You probably already know that purring is usually associated with a cat feeling happy. This is true in most cases. A cat will usually purr when doing something she likes, like taking a nap or feeling the love of a slow petting. But purring isn’t only a sign of happiness and might have some other meanings, depending on each specific moment.
As scientists spend time trying to understand all of the things related to a cat’s behavior, new theories arise about the actual meaning of purring. So why exactly would a cat purr and what will a purr actually express? This article should give you a pretty good idea of the reasons behind this weird sound the cat makes.
Most people still consider that a cat would only purr as a sign of being happy, and while it might be true in most cases, this isn’t the case every time. A purr is most of the time just a sign of a cat being content. You will hear it both when kittens are nursing from their mother and when cats are getting petted by their human owners.
You might also like my articles on why a cat would trill, chirp, or meow.
However, purring can also mean a bunch of other things. Some nervous or stressed-out cats can also purr. This is why it isn’t always as straightforward as you might think to understand the reason behind a purr.
The Scientific American website talks about yet another reason behind purring. A recent study has been able to prove that purring can actually promote healing in a cat by helping improve overall bone density. As you know, cats spend most of the day sleeping or resting, which makes purring a great way to stimulate bones and muscles without actually using big parts of a cat’s energy. This all makes sense if you consider that a cat might purr when injured or stressed. This means that your cat might purr when trying instinctively to soothe and heal herself.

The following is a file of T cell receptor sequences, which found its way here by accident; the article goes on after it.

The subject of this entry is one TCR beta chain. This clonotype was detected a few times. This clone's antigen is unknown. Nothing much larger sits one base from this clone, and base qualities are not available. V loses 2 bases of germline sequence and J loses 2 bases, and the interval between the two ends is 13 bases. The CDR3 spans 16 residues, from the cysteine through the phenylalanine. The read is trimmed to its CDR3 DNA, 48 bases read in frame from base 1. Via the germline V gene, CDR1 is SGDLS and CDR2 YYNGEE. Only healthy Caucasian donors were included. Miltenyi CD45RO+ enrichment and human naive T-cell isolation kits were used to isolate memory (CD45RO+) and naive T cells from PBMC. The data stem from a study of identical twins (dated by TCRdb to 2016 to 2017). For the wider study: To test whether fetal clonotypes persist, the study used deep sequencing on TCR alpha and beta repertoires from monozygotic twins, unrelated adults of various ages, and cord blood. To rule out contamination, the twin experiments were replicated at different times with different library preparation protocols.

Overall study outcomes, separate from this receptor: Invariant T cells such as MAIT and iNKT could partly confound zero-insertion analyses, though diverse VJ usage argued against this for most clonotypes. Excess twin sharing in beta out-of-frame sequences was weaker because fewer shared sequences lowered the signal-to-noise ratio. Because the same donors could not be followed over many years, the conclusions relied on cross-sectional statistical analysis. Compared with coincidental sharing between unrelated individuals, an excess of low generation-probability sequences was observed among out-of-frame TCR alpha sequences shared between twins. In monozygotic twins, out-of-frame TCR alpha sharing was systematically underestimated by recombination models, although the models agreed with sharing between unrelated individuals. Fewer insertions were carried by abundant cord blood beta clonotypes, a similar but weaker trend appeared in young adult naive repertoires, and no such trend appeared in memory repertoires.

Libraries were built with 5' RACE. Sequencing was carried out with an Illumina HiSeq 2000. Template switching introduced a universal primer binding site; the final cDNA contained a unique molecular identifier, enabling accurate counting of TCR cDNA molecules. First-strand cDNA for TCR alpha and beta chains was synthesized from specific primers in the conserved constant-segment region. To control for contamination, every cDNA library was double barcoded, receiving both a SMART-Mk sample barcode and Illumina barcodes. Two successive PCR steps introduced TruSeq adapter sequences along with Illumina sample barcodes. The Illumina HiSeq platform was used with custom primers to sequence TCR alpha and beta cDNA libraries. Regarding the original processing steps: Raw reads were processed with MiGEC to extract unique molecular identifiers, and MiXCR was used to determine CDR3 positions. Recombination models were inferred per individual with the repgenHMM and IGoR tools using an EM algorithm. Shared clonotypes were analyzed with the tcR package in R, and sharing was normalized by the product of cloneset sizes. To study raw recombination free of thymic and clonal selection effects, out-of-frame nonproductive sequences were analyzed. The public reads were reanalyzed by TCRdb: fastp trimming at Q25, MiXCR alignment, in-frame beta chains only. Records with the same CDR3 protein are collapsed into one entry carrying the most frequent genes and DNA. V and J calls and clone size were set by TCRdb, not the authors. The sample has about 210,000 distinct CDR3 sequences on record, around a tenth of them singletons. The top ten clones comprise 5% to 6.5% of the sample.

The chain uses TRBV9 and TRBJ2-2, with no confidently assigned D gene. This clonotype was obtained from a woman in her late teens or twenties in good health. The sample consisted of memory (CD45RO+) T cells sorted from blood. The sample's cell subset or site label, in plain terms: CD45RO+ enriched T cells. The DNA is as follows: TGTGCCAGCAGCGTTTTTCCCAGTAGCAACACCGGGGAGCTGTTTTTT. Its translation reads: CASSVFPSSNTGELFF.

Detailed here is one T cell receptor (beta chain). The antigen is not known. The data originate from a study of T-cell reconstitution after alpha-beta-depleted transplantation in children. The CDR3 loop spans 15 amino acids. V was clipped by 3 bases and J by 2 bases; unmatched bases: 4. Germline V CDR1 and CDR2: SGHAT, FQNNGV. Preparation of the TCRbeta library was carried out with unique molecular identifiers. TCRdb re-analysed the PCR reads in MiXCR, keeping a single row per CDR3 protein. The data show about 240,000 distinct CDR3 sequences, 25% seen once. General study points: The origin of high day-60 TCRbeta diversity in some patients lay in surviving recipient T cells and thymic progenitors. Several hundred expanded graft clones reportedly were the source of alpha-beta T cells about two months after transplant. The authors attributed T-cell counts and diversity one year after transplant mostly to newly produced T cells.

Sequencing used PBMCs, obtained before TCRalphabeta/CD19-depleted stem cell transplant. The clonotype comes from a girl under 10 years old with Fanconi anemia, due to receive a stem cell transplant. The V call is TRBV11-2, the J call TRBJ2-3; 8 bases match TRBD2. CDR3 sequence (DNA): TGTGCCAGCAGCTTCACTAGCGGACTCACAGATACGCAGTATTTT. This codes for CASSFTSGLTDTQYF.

Considering that there are cats that purr when they are stressed, if your cat is purring and then bites you, then you might have some communication issues with the pet. To figure things out, try to pay attention to your pet’s body language for any signs that the purring might be caused by stress and not happiness. The signs aren’t even all that hard to spot: if you notice a flicking tail, a tightly curled body, or considerable tension in their face, then the pet might not need your petting.
It might also happen that the cat wants to be petted at first, hence the happy purr, but then, at some point, decides that they had enough attention and just want to be alone. Cats are very sensitive creatures, which means that they want to be petted in a certain way. If they don’t appreciate what you’re doing, they might bite you.
It might surprise you but cats can’t control their purr. According to NewScientist, purring is actually an involuntary response to certain stimuli. Your cat will do this in all kinds of different situations and most of the time might not even know that she is doing it.
There are a few different reasons why a cat might purr loudly. As with other sounds creatures make, some cats might just purr louder than others naturally. Also, as a cat gets older, you might also notice that her purrs get louder and deeper. Your pet might also turn up the volume and purr enthusiastically if she is very happy.
This will also happen when the cat is injured or stressed. The purr will become very loud as a way to soothe herself and start the healing process.
The cat’s purr can also get increased by the physical issues the pet might go through. Some overweight cats are known to purr louder. A cat might also purr loudly as a sign of a respiratory infection. To confirm this, look for watery eyes or a runny nose.
You should also consider taking your cat to the vet if you notice a distinct, sudden change in the way she purrs. A vet might be able to spot a problem that would cause an abrupt change in the volume of a purr.
There are still a lot of things we don’t understand about a cat’s purr. What we do know so far is that a cat purr can be associated with a few different reasons. Although one of the most common reasons is happiness, cats also purr when upset or stressed, which points to the fact that they use this sound as a way of soothing themselves. As with most sounds animals make, the best way to know what the purr relates to is by checking out the clues.